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Restore Honor to Your Organization:
Succession Planning…the Ninja Way


By Jim Hartigan
October 2010

Imagine, for a moment, that your neighbor has let his yard slip into an embarrassing state of disrepair.  Algae have overtaken his koi pond.  His bamboo shoots have begun to creep over the fence onto your property.  He has clearly dishonored you, your family, and your landscaping skills.  Naturally, you resolve to dedicate your life to the ways of the ninja and exact revenge on your foe, thus reclaiming your honor, as well as that of your family and yard.  However, you don’t know the first thing about the process of becoming a ninja ... you simply listen to your intuition.  You’re undoubtedly of above-average intelligence, and likely skilled with a throwing star, katana blade, and bow staff; however, sometimes intuition alone isn’t enough.
 
So frequently, do we jump to solutions and bypass the process.  But, as a Shaolin monk probably said sometime, “one must become intimately familiar with the process if one desires success.”  And that’s part of what today’s blog is about.  We’re going to review a topic that is often viewed in a vacuum wherein the process is overlooked: succession planning.
 
What is succession planning?  To the non-ninja businessperson, succession planning is all about the sustainability of an organization.  And no, I’m not referring to its carbon footprint.  I mean that the goal of a succession plan is to ensure that the key positions within an organization are always filled with the most qualified candidates.  The objective of succession planning is to ensure that the organization continues to operate effectively when individuals occupying critical positions leave.  And, just as there is a process for mastering ninjutsu, there is a process for mastering the succession plan.  The details of the process may change slightly depending on a variety of factors, including the size of the organization, the industry, etc.  However, the goal of succession planning is universal: Insuring the continued success of the business.  So, without further ado, let’s take a look at a four-step succession planning process!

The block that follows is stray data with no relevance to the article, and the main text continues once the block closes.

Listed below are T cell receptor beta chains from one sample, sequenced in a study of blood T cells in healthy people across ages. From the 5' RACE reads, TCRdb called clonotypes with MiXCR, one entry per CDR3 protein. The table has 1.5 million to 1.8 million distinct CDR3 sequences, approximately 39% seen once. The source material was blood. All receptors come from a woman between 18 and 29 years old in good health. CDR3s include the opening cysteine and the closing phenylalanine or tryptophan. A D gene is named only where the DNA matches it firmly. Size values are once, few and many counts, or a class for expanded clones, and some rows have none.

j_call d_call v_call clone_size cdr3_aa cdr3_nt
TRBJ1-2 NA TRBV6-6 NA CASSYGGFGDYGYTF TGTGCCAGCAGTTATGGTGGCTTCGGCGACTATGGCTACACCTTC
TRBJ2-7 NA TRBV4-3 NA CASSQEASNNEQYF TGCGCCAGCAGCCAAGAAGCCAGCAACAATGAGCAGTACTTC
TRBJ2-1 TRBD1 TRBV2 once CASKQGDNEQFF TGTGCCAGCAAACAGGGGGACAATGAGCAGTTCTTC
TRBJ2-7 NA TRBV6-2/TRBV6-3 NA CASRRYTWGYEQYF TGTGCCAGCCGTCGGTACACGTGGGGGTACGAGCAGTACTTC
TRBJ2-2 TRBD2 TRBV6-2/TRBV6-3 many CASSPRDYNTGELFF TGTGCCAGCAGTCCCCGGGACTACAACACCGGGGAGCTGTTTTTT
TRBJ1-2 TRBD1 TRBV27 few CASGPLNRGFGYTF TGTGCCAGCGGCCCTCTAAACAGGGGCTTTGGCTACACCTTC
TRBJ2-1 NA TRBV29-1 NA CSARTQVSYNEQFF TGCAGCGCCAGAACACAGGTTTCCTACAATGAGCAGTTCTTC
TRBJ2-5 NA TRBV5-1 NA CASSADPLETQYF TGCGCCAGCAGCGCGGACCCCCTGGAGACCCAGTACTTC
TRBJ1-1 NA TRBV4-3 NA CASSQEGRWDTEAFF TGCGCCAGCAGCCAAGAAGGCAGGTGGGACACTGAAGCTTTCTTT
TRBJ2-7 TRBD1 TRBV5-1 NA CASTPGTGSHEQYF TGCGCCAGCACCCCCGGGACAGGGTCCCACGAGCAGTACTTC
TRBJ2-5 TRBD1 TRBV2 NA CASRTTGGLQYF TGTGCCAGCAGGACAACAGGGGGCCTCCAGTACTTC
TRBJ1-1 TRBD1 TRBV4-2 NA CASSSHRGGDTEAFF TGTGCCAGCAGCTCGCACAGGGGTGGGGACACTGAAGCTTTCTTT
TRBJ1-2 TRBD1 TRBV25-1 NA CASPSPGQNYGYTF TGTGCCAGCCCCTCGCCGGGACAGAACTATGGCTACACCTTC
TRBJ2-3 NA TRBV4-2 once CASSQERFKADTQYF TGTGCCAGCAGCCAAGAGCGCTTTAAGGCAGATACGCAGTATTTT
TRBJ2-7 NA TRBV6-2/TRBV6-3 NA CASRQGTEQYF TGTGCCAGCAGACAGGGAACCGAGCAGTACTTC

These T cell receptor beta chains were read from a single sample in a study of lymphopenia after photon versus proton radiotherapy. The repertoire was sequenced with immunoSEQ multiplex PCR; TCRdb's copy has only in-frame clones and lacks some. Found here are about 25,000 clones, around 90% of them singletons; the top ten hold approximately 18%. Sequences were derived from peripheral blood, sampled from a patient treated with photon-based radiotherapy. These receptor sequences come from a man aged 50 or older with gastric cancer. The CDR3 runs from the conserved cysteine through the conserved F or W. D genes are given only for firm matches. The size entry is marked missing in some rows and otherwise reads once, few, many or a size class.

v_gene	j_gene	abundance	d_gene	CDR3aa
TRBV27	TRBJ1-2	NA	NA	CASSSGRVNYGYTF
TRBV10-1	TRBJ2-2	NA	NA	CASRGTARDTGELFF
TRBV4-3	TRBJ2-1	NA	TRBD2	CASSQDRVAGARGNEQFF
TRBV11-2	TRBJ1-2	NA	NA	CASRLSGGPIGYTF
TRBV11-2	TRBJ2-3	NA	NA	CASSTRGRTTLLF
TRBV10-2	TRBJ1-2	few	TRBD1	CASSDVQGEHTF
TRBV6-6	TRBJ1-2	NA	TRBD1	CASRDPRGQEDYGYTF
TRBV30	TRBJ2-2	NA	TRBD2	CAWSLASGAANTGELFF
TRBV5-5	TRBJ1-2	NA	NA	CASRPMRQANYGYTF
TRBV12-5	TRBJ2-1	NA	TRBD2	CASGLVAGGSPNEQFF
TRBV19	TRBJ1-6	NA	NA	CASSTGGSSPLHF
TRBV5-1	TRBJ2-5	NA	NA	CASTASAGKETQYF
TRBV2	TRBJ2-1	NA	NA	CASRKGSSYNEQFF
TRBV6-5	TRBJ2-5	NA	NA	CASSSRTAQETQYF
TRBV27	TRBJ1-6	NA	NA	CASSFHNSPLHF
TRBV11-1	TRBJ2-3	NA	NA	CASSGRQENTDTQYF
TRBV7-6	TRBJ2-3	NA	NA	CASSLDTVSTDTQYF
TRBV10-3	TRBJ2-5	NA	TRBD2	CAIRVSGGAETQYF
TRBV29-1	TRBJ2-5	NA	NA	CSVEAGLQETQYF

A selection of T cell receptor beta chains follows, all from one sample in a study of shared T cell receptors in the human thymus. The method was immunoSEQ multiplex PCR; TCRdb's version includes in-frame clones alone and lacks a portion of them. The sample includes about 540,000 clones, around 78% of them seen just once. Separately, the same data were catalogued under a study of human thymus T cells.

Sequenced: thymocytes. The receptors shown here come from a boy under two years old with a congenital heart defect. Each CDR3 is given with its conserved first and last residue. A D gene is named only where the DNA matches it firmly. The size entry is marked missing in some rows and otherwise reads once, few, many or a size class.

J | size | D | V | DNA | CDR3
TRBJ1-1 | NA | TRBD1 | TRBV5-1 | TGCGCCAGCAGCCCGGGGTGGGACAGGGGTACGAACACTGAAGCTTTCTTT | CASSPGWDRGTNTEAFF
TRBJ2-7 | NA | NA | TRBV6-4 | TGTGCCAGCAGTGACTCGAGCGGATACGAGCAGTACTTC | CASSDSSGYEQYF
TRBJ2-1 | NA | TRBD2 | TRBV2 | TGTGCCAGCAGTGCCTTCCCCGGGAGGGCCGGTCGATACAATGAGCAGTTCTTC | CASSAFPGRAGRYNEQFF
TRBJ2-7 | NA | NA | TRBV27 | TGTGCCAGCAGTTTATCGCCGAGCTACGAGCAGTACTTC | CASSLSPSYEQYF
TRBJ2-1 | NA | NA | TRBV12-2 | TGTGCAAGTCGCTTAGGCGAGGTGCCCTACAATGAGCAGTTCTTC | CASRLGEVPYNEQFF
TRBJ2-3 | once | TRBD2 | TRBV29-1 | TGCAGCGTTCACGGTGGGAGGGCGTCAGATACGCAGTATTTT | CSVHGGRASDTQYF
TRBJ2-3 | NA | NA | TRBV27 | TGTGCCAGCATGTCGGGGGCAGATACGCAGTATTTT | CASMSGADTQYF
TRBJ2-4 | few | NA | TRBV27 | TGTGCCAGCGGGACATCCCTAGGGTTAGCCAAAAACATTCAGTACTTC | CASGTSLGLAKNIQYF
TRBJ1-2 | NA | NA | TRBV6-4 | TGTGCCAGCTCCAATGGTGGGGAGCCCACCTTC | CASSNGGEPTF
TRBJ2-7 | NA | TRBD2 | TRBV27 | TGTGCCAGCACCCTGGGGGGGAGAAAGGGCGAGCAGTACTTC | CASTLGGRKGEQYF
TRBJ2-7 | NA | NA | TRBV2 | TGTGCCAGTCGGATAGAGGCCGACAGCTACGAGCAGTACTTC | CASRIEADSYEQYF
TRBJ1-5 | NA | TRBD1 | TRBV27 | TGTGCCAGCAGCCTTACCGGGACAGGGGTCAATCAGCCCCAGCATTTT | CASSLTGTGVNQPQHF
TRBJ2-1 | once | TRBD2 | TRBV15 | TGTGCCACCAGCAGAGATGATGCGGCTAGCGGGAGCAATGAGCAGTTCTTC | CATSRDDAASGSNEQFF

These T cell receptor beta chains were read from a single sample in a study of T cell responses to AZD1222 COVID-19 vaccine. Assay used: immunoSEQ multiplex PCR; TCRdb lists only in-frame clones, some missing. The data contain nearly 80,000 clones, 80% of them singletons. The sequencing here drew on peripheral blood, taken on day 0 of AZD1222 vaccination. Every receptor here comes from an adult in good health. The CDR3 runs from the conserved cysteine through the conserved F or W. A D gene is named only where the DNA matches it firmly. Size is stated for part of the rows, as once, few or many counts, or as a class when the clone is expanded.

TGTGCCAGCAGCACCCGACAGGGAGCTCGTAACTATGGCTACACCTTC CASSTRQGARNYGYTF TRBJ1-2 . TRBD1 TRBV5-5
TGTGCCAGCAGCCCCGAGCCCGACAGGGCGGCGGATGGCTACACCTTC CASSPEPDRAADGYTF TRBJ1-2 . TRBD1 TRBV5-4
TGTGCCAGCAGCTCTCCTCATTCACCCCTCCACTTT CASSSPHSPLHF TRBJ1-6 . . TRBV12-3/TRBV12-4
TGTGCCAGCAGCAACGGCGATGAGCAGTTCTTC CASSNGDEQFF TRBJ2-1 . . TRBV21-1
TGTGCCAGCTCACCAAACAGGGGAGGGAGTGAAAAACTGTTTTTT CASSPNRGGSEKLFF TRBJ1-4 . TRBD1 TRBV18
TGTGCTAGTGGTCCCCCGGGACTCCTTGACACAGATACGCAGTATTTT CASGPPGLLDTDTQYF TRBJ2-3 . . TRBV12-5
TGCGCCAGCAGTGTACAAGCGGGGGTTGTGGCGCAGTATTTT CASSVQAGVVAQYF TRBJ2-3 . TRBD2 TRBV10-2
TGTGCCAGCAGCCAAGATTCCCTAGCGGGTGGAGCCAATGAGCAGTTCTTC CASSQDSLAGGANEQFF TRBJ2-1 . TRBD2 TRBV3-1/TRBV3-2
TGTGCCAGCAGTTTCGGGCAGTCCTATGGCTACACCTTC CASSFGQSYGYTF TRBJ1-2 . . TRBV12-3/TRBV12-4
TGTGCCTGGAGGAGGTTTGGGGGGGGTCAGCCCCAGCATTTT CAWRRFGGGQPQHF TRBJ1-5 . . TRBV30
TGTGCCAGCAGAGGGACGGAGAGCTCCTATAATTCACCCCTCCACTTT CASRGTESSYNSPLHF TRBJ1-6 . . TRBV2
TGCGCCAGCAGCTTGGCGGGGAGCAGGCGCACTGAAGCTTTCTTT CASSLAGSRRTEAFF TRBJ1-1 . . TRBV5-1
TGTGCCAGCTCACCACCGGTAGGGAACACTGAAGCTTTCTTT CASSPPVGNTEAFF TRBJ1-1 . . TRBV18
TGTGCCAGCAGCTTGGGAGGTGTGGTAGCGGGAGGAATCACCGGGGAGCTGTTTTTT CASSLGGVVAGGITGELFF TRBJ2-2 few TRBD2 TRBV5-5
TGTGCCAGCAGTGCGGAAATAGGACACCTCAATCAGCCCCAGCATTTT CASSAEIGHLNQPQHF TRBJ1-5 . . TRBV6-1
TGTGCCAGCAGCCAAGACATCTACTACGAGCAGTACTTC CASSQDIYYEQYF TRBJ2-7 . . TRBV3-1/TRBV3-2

Step One: Identify Key Positions
There are positions within every organization which are vital to its success.  They may be management/leadership positions, roles which require specific, hard-to-replace skill sets, or positions which experience a high turnover rate.  During this step of the succession planning process, the goal is to evaluate the impact each position has on your organization’s ability to carry out its mission and identify those that should be classified as critical.  The leader of your shinobi clan is an obvious example of a key position.  But consider how hard it is to come by a ninja who specializes in both arson and espionage.  This is not necessarily a leadership position, but one that exemplifies a hard-to-replace skill; therefore, it should be considered a key position as well.  Additionally, we all know that your typical sabotage/infiltration specialist is at a high risk for capture, thusly placing them in the key position category due to the high turnover rate.  
 
Step Two: Perform Position Analysis